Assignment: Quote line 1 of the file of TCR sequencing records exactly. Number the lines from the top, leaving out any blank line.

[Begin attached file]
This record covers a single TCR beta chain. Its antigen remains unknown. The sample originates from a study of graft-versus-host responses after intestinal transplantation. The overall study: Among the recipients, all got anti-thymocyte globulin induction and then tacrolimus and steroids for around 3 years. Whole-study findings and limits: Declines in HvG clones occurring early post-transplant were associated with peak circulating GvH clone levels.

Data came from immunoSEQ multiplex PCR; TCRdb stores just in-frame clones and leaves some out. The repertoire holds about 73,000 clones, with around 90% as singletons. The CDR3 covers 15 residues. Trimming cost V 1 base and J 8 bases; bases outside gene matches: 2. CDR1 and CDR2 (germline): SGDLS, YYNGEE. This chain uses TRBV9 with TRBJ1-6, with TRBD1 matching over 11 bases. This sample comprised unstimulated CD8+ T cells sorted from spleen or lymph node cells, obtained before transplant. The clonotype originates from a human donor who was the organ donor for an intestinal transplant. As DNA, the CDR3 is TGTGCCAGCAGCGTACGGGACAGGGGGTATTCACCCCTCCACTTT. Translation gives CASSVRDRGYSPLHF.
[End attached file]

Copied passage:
This record covers a single TCR beta chain. Its antigen remains unknown. The sample originates from a study of graft-versus-host responses after intestinal transplantation. The overall study: Among the recipients, all got anti-thymocyte globulin induction and then tacrolimus and steroids for around 3 years. Whole-study findings and limits: Declines in HvG clones occurring early post-transplant were associated with peak circulating GvH clone levels.